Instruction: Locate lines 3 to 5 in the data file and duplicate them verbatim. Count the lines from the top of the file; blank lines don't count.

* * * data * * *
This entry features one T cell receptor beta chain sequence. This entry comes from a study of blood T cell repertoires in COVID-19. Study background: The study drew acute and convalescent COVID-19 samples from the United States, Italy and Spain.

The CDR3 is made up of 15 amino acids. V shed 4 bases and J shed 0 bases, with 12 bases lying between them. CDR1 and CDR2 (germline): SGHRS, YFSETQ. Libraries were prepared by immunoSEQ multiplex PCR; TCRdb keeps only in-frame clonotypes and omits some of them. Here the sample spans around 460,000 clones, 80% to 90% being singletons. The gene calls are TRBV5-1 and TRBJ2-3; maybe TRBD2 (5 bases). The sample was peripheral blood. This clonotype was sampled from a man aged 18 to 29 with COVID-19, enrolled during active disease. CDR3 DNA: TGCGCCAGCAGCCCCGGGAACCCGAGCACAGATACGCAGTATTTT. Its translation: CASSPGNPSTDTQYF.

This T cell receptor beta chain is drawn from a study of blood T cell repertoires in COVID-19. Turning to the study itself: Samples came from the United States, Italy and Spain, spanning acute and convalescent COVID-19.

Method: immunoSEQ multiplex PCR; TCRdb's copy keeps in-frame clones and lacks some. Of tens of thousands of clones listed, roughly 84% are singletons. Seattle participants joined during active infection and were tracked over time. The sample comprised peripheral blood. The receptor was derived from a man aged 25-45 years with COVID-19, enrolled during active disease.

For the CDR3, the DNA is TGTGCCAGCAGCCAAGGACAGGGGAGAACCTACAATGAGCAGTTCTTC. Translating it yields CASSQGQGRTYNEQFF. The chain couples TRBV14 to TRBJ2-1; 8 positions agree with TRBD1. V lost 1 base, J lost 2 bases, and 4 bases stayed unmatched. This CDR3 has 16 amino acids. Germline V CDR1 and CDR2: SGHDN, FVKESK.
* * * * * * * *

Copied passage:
This T cell receptor beta chain is drawn from a study of blood T cell repertoires in COVID-19. Turning to the study itself: Samples came from the United States, Italy and Spain, spanning acute and convalescent COVID-19.

Method: immunoSEQ multiplex PCR; TCRdb's copy keeps in-frame clones and lacks some. Of tens of thousands of clones listed, roughly 84% are singletons. Seattle participants joined during active infection and were tracked over time. The sample comprised peripheral blood. The receptor was derived from a man aged 25-45 years with COVID-19, enrolled during active disease.

For the CDR3, the DNA is TGTGCCAGCAGCCAAGGACAGGGGAGAACCTACAATGAGCAGTTCTTC. Translating it yields CASSQGQGRTYNEQFF. The chain couples TRBV14 to TRBJ2-1; 8 positions agree with TRBD1. V lost 1 base, J lost 2 bases, and 4 bases stayed unmatched. This CDR3 has 16 amino acids. Germline V CDR1 and CDR2: SGHDN, FVKESK.